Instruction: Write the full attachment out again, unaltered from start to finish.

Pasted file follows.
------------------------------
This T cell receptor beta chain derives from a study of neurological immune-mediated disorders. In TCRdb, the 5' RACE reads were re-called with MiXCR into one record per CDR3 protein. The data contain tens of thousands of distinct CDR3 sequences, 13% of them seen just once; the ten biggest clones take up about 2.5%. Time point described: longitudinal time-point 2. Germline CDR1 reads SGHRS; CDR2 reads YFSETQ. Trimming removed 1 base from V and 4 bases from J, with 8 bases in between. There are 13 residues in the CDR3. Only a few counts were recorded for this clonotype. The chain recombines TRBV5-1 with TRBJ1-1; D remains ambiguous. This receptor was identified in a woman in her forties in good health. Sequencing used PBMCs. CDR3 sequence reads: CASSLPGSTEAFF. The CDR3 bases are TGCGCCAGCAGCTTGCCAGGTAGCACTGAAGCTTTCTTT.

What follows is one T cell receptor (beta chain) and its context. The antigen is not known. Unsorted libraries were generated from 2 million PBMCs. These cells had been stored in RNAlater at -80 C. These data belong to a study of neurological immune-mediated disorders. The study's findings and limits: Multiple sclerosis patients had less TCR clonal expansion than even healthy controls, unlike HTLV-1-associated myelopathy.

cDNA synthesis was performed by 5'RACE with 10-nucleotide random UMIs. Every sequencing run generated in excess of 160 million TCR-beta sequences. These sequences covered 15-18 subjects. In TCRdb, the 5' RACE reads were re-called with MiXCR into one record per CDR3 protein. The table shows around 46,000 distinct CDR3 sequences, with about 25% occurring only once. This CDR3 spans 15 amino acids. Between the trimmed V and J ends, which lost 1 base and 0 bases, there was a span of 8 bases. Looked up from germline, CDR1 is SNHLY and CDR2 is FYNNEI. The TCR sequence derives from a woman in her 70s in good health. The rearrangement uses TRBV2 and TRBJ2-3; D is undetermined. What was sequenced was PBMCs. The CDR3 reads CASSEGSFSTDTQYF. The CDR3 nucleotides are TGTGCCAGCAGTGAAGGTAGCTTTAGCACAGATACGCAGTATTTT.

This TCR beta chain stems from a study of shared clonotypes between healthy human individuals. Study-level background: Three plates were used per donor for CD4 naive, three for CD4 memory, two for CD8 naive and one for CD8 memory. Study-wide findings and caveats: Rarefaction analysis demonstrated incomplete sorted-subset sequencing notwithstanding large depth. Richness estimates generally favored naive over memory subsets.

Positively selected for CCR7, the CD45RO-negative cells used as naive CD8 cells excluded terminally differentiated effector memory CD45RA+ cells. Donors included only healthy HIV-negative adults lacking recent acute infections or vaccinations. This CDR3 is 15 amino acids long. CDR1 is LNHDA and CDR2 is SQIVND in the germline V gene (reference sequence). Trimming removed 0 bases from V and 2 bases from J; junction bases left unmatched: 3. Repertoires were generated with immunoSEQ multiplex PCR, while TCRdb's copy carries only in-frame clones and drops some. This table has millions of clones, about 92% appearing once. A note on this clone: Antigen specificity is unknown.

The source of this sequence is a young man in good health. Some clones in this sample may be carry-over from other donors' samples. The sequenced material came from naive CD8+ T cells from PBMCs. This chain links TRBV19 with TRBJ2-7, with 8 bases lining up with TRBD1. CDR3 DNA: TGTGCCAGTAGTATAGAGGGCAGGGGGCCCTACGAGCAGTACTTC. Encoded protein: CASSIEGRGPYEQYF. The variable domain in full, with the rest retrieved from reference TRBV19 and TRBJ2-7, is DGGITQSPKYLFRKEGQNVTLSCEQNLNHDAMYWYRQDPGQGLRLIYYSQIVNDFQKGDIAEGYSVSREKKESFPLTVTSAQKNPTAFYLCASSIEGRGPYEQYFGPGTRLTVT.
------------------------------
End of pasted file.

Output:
This T cell receptor beta chain derives from a study of neurological immune-mediated disorders. In TCRdb, the 5' RACE reads were re-called with MiXCR into one record per CDR3 protein. The data contain tens of thousands of distinct CDR3 sequences, 13% of them seen just once; the ten biggest clones take up about 2.5%. Time point described: longitudinal time-point 2. Germline CDR1 reads SGHRS; CDR2 reads YFSETQ. Trimming removed 1 base from V and 4 bases from J, with 8 bases in between. There are 13 residues in the CDR3. Only a few counts were recorded for this clonotype. The chain recombines TRBV5-1 with TRBJ1-1; D remains ambiguous. This receptor was identified in a woman in her forties in good health. Sequencing used PBMCs. CDR3 sequence reads: CASSLPGSTEAFF. The CDR3 bases are TGCGCCAGCAGCTTGCCAGGTAGCACTGAAGCTTTCTTT.

What follows is one T cell receptor (beta chain) and its context. The antigen is not known. Unsorted libraries were generated from 2 million PBMCs. These cells had been stored in RNAlater at -80 C. These data belong to a study of neurological immune-mediated disorders. The study's findings and limits: Multiple sclerosis patients had less TCR clonal expansion than even healthy controls, unlike HTLV-1-associated myelopathy.

cDNA synthesis was performed by 5'RACE with 10-nucleotide random UMIs. Every sequencing run generated in excess of 160 million TCR-beta sequences. These sequences covered 15-18 subjects. In TCRdb, the 5' RACE reads were re-called with MiXCR into one record per CDR3 protein. The table shows around 46,000 distinct CDR3 sequences, with about 25% occurring only once. This CDR3 spans 15 amino acids. Between the trimmed V and J ends, which lost 1 base and 0 bases, there was a span of 8 bases. Looked up from germline, CDR1 is SNHLY and CDR2 is FYNNEI. The TCR sequence derives from a woman in her 70s in good health. The rearrangement uses TRBV2 and TRBJ2-3; D is undetermined. What was sequenced was PBMCs. The CDR3 reads CASSEGSFSTDTQYF. The CDR3 nucleotides are TGTGCCAGCAGTGAAGGTAGCTTTAGCACAGATACGCAGTATTTT.

This TCR beta chain stems from a study of shared clonotypes between healthy human individuals. Study-level background: Three plates were used per donor for CD4 naive, three for CD4 memory, two for CD8 naive and one for CD8 memory. Study-wide findings and caveats: Rarefaction analysis demonstrated incomplete sorted-subset sequencing notwithstanding large depth. Richness estimates generally favored naive over memory subsets.

Positively selected for CCR7, the CD45RO-negative cells used as naive CD8 cells excluded terminally differentiated effector memory CD45RA+ cells. Donors included only healthy HIV-negative adults lacking recent acute infections or vaccinations. This CDR3 is 15 amino acids long. CDR1 is LNHDA and CDR2 is SQIVND in the germline V gene (reference sequence). Trimming removed 0 bases from V and 2 bases from J; junction bases left unmatched: 3. Repertoires were generated with immunoSEQ multiplex PCR, while TCRdb's copy carries only in-frame clones and drops some. This table has millions of clones, about 92% appearing once. A note on this clone: Antigen specificity is unknown.

The source of this sequence is a young man in good health. Some clones in this sample may be carry-over from other donors' samples. The sequenced material came from naive CD8+ T cells from PBMCs. This chain links TRBV19 with TRBJ2-7, with 8 bases lining up with TRBD1. CDR3 DNA: TGTGCCAGTAGTATAGAGGGCAGGGGGCCCTACGAGCAGTACTTC. Encoded protein: CASSIEGRGPYEQYF. The variable domain in full, with the rest retrieved from reference TRBV19 and TRBJ2-7, is DGGITQSPKYLFRKEGQNVTLSCEQNLNHDAMYWYRQDPGQGLRLIYYSQIVNDFQKGDIAEGYSVSREKKESFPLTVTSAQKNPTAFYLCASSIEGRGPYEQYFGPGTRLTVT.